Amid pulse-quickening suspense, the fragile relationship between Scott and the young boy glows at the heart of this stunning novel, raising questions of fate, human nature, and the inextricable ties that bind us together.

As I like to do, I knew nothing about this book going into it. I didn’t even know it was about a plane crash. That made the whole thing even more exciting because I wasn’t ready for the aftermath of the fall or even who would live. I enjoyed Scott’s story and Hawley’s commentary on modern media. Scott was very much the ‘every man’ and I thought a painter was a good choice for that. Artists see the world through a different lens and Scott’s was very interesting. The commentary on modern media, especially larger-than-life media figures, was almost too heavy-handed for me. Bill Cunningham seemed like a very obvious Bill O’Riley character (I mean, the name, come on!) and as much as I agree that biased news is terrible, I didn’t think it was needed in this story. Though, that’s the only thing I’d take out. The rest of this book was well done and really enjoyable.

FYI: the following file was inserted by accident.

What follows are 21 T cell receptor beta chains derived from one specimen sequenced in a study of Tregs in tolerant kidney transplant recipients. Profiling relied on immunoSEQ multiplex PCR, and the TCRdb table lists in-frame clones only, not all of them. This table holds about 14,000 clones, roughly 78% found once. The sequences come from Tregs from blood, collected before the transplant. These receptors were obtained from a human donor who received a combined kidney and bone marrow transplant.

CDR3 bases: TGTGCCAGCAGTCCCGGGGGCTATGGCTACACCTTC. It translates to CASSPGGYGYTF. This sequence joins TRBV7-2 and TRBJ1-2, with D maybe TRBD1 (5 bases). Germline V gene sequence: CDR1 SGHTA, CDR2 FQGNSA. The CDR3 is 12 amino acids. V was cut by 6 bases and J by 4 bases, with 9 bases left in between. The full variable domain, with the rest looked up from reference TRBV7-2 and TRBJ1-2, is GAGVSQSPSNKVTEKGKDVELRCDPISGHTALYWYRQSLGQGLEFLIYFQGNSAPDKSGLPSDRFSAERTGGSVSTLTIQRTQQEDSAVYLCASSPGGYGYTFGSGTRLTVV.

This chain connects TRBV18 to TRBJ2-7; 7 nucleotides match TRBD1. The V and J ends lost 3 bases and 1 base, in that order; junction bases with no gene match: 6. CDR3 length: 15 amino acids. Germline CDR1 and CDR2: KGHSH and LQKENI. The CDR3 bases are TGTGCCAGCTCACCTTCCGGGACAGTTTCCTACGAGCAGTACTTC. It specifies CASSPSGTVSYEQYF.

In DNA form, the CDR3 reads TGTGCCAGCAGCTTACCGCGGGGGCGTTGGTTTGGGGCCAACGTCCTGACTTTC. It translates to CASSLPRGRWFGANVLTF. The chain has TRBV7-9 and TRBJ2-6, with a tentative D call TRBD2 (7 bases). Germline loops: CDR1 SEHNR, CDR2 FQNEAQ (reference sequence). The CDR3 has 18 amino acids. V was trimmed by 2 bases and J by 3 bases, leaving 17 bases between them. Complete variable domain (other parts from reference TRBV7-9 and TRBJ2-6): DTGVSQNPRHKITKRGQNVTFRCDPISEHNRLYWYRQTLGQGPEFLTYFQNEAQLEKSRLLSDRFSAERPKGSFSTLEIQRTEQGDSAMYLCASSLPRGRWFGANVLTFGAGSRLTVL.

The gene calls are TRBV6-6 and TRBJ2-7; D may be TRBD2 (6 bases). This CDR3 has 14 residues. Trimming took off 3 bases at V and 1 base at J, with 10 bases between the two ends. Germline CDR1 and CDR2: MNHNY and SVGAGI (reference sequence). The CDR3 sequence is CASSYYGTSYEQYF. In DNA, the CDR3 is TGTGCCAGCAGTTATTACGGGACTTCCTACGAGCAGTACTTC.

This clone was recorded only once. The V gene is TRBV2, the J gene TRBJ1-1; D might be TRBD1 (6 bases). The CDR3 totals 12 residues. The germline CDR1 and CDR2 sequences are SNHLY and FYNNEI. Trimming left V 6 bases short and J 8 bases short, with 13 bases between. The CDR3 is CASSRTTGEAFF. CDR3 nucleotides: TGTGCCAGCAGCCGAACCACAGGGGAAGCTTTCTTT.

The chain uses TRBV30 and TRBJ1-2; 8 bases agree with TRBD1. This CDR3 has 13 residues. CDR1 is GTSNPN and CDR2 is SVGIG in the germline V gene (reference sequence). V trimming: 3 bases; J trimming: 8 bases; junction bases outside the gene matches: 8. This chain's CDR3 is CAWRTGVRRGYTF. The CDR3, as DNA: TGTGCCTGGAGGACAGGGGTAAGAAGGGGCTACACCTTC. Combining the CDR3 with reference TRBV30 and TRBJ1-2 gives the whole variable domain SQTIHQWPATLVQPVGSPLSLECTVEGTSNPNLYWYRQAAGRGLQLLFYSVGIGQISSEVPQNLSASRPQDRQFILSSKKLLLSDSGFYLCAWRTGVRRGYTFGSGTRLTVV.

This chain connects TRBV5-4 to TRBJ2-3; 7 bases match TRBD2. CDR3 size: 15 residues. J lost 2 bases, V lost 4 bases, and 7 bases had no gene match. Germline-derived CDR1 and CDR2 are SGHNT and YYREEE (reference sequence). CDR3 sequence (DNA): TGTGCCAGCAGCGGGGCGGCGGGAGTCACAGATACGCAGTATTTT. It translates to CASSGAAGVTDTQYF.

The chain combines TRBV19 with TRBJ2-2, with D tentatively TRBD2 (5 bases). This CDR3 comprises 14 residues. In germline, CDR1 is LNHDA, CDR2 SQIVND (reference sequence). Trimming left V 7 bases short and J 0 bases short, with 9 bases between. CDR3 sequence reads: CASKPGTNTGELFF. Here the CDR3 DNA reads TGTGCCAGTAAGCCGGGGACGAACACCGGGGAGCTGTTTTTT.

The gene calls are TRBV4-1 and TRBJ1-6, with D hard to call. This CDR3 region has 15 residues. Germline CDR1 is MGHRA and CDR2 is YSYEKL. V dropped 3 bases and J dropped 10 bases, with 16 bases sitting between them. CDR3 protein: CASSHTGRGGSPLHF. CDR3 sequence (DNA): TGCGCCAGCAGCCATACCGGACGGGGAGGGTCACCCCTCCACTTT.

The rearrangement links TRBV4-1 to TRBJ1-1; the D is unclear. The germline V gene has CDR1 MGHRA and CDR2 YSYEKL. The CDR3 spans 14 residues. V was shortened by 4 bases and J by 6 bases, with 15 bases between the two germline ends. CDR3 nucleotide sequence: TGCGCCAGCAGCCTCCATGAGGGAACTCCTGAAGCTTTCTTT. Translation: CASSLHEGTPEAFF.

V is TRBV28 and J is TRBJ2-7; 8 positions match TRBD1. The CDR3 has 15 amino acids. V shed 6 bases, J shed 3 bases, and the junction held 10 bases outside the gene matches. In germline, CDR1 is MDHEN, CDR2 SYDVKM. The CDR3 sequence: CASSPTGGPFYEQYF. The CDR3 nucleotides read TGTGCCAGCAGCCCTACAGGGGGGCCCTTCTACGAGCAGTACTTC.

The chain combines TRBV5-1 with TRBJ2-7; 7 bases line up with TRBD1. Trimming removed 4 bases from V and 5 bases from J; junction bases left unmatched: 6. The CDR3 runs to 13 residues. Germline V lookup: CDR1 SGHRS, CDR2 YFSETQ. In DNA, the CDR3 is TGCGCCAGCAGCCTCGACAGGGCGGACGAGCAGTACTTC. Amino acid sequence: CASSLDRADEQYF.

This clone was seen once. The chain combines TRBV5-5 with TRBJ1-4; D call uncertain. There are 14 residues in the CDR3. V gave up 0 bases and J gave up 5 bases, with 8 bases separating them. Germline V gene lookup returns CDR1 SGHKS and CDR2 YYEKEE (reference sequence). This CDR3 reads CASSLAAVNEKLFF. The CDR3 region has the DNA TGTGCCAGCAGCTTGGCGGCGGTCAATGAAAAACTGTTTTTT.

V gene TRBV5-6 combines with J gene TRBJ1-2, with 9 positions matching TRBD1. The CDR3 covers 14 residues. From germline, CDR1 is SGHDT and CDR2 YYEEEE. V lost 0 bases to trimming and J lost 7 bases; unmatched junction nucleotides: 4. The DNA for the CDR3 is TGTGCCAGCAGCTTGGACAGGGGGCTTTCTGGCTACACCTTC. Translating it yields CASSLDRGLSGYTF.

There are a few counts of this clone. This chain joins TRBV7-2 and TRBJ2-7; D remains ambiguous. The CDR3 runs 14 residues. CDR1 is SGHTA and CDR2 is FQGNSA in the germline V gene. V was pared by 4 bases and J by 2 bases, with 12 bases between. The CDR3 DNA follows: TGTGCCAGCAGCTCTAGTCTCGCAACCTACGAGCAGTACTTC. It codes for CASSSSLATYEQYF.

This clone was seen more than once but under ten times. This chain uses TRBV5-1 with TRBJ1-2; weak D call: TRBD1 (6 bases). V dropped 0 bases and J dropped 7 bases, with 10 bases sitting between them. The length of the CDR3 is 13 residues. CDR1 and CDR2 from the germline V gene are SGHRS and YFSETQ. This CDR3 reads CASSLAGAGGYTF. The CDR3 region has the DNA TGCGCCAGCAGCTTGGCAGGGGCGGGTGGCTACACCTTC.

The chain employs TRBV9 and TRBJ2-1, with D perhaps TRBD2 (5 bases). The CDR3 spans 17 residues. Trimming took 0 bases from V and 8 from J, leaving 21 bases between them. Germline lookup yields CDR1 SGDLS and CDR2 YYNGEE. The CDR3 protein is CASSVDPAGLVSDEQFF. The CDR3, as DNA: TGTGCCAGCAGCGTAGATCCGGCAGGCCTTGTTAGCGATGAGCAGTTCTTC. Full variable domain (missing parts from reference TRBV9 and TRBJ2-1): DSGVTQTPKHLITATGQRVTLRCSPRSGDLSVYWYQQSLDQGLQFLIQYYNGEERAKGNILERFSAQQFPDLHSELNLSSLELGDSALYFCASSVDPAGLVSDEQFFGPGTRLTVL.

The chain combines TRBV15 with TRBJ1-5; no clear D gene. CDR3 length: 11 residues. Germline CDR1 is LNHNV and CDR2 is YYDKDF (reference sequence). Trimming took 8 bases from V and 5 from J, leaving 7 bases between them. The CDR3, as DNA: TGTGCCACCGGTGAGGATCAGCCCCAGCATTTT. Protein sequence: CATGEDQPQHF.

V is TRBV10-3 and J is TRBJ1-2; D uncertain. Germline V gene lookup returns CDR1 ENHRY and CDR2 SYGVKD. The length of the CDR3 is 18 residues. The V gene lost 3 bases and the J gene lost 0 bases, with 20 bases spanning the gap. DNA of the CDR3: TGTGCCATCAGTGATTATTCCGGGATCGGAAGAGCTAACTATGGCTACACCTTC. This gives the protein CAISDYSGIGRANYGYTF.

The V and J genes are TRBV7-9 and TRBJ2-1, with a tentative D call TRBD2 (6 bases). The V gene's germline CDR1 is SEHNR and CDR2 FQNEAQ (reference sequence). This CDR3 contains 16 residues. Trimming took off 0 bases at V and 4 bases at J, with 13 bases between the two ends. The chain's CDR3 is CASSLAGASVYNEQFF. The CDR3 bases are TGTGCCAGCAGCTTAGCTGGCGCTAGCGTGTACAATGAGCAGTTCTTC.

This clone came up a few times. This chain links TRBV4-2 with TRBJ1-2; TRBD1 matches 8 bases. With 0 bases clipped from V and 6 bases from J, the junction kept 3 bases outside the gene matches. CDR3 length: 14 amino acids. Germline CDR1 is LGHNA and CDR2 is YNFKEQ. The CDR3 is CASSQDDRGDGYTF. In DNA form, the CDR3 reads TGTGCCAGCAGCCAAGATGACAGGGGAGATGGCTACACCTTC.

Scott was a very believable person and I liked him in this story. He had his demons, he messed up from time to time, but he was trying. He wanted to do the right thing and he spent a lot of time finding out what that was. One of the faults of the novel was pointed out to me by my husband. The rest of the characters were very polarizing. You liked Maggie,  you hated Ben. David was a bit in between, but he was mostly likable. I thought that was a bit unbelievable, that people aren’t so easily sorted into ‘good’ and ‘bad.’ I wish there had been a few more people that were hard to put your finger on.